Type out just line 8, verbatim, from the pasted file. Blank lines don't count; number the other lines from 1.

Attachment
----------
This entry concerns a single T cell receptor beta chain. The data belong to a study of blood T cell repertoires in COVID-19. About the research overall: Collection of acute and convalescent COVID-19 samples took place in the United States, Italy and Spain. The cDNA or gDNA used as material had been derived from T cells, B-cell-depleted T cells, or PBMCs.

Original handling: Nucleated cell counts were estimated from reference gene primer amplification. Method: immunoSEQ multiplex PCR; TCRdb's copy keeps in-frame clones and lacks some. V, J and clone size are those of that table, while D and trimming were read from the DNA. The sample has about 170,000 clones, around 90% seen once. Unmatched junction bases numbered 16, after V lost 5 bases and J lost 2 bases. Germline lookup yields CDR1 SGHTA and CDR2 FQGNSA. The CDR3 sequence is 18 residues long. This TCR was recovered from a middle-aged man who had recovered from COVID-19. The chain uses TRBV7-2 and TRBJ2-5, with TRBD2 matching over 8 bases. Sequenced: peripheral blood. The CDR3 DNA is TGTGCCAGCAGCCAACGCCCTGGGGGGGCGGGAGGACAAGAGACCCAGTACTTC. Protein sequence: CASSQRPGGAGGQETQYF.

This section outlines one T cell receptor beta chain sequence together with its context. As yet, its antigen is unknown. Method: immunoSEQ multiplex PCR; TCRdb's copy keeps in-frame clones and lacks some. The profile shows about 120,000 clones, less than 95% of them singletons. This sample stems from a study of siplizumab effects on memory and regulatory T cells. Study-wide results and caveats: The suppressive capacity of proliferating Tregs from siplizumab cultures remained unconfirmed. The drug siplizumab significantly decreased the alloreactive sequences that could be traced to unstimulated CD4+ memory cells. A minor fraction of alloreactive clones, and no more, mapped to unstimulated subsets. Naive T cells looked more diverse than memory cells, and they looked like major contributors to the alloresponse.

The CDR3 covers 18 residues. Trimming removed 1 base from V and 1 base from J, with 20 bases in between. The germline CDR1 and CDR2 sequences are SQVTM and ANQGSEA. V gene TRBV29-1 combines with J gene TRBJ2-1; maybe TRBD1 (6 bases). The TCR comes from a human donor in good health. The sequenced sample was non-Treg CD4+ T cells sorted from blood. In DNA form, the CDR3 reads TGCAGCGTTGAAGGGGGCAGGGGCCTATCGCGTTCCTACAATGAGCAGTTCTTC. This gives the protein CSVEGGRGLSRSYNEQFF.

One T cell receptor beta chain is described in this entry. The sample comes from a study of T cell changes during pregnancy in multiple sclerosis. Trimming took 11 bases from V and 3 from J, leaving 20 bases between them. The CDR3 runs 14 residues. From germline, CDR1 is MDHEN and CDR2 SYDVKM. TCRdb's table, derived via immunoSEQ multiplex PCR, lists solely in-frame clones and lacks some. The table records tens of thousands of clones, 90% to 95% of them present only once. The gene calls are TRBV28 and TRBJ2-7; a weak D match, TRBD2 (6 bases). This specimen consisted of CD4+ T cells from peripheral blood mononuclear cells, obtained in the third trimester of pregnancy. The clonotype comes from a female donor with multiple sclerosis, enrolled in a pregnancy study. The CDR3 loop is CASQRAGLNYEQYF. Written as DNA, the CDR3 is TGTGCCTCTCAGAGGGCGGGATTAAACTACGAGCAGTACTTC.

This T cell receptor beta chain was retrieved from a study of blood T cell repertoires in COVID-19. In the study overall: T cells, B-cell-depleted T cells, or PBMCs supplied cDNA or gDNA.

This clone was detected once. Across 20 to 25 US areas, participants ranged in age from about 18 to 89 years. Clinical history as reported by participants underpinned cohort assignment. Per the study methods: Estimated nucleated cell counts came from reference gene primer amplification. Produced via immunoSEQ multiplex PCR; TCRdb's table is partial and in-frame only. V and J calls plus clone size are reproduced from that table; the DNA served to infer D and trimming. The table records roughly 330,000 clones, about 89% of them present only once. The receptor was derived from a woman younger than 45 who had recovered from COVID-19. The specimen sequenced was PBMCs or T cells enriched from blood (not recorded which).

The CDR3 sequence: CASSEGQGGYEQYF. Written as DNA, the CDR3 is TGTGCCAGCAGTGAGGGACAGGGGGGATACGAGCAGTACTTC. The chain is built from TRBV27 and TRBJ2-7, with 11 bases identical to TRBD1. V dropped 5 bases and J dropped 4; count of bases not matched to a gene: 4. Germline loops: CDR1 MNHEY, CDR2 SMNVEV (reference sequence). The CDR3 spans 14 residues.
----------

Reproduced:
The CDR3 sequence: CASSEGQGGYEQYF. Written as DNA, the CDR3 is TGTGCCAGCAGTGAGGGACAGGGGGGATACGAGCAGTACTTC. The chain is built from TRBV27 and TRBJ2-7, with 11 bases identical to TRBD1. V dropped 5 bases and J dropped 4; count of bases not matched to a gene: 4. Germline loops: CDR1 MNHEY, CDR2 SMNVEV (reference sequence). The CDR3 spans 14 residues.